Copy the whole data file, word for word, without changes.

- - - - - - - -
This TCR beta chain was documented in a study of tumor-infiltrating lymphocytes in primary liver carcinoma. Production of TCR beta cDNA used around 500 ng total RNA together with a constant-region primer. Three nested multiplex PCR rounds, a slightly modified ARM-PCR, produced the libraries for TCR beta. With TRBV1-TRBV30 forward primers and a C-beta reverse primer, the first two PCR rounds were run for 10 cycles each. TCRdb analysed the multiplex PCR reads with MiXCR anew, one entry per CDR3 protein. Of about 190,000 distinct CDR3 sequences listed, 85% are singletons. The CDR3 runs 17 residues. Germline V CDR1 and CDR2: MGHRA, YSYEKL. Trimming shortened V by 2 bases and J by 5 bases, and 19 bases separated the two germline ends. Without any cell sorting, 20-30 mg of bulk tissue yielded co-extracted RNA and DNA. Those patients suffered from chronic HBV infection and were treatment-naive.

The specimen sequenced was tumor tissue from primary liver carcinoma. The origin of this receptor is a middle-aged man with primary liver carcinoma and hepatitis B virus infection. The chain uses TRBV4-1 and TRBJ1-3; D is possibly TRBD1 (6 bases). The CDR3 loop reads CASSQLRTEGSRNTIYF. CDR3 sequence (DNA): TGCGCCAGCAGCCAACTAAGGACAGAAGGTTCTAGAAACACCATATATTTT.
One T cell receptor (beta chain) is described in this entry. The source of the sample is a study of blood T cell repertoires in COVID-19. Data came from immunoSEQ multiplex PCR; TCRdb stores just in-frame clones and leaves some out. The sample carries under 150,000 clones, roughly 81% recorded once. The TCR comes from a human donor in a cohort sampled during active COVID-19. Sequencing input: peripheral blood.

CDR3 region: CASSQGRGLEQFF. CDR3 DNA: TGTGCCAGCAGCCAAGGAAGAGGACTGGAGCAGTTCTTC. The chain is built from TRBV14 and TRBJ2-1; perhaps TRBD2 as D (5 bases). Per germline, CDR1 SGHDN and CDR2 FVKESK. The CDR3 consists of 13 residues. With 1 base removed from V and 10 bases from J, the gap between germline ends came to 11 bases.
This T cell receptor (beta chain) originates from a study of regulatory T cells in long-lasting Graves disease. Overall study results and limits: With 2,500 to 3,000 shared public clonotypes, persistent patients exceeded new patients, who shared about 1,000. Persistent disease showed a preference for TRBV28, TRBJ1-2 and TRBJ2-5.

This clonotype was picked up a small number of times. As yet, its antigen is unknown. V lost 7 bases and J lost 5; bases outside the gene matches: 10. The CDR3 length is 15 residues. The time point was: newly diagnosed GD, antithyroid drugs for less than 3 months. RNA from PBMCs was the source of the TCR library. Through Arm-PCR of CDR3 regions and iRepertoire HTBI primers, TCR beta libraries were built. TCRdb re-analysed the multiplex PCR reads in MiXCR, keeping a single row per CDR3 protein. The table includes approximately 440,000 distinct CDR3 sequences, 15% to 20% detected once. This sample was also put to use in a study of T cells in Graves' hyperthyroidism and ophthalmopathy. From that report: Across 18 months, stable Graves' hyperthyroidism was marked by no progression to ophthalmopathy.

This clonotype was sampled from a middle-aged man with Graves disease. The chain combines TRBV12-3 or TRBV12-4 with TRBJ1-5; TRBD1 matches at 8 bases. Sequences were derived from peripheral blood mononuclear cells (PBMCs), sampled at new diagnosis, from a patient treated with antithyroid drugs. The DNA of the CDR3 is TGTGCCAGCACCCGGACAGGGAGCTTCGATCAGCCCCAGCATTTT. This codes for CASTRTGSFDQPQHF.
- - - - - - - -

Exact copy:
This TCR beta chain was documented in a study of tumor-infiltrating lymphocytes in primary liver carcinoma. Production of TCR beta cDNA used around 500 ng total RNA together with a constant-region primer. Three nested multiplex PCR rounds, a slightly modified ARM-PCR, produced the libraries for TCR beta. With TRBV1-TRBV30 forward primers and a C-beta reverse primer, the first two PCR rounds were run for 10 cycles each. TCRdb analysed the multiplex PCR reads with MiXCR anew, one entry per CDR3 protein. Of about 190,000 distinct CDR3 sequences listed, 85% are singletons. The CDR3 runs 17 residues. Germline V CDR1 and CDR2: MGHRA, YSYEKL. Trimming shortened V by 2 bases and J by 5 bases, and 19 bases separated the two germline ends. Without any cell sorting, 20-30 mg of bulk tissue yielded co-extracted RNA and DNA. Those patients suffered from chronic HBV infection and were treatment-naive.

The specimen sequenced was tumor tissue from primary liver carcinoma. The origin of this receptor is a middle-aged man with primary liver carcinoma and hepatitis B virus infection. The chain uses TRBV4-1 and TRBJ1-3; D is possibly TRBD1 (6 bases). The CDR3 loop reads CASSQLRTEGSRNTIYF. CDR3 sequence (DNA): TGCGCCAGCAGCCAACTAAGGACAGAAGGTTCTAGAAACACCATATATTTT.
One T cell receptor (beta chain) is described in this entry. The source of the sample is a study of blood T cell repertoires in COVID-19. Data came from immunoSEQ multiplex PCR; TCRdb stores just in-frame clones and leaves some out. The sample carries under 150,000 clones, roughly 81% recorded once. The TCR comes from a human donor in a cohort sampled during active COVID-19. Sequencing input: peripheral blood.

CDR3 region: CASSQGRGLEQFF. CDR3 DNA: TGTGCCAGCAGCCAAGGAAGAGGACTGGAGCAGTTCTTC. The chain is built from TRBV14 and TRBJ2-1; perhaps TRBD2 as D (5 bases). Per germline, CDR1 SGHDN and CDR2 FVKESK. The CDR3 consists of 13 residues. With 1 base removed from V and 10 bases from J, the gap between germline ends came to 11 bases.
This T cell receptor (beta chain) originates from a study of regulatory T cells in long-lasting Graves disease. Overall study results and limits: With 2,500 to 3,000 shared public clonotypes, persistent patients exceeded new patients, who shared about 1,000. Persistent disease showed a preference for TRBV28, TRBJ1-2 and TRBJ2-5.

This clonotype was picked up a small number of times. As yet, its antigen is unknown. V lost 7 bases and J lost 5; bases outside the gene matches: 10. The CDR3 length is 15 residues. The time point was: newly diagnosed GD, antithyroid drugs for less than 3 months. RNA from PBMCs was the source of the TCR library. Through Arm-PCR of CDR3 regions and iRepertoire HTBI primers, TCR beta libraries were built. TCRdb re-analysed the multiplex PCR reads in MiXCR, keeping a single row per CDR3 protein. The table includes approximately 440,000 distinct CDR3 sequences, 15% to 20% detected once. This sample was also put to use in a study of T cells in Graves' hyperthyroidism and ophthalmopathy. From that report: Across 18 months, stable Graves' hyperthyroidism was marked by no progression to ophthalmopathy.

This clonotype was sampled from a middle-aged man with Graves disease. The chain combines TRBV12-3 or TRBV12-4 with TRBJ1-5; TRBD1 matches at 8 bases. Sequences were derived from peripheral blood mononuclear cells (PBMCs), sampled at new diagnosis, from a patient treated with antithyroid drugs. The DNA of the CDR3 is TGTGCCAGCACCCGGACAGGGAGCTTCGATCAGCCCCAGCATTTT. This codes for CASTRTGSFDQPQHF.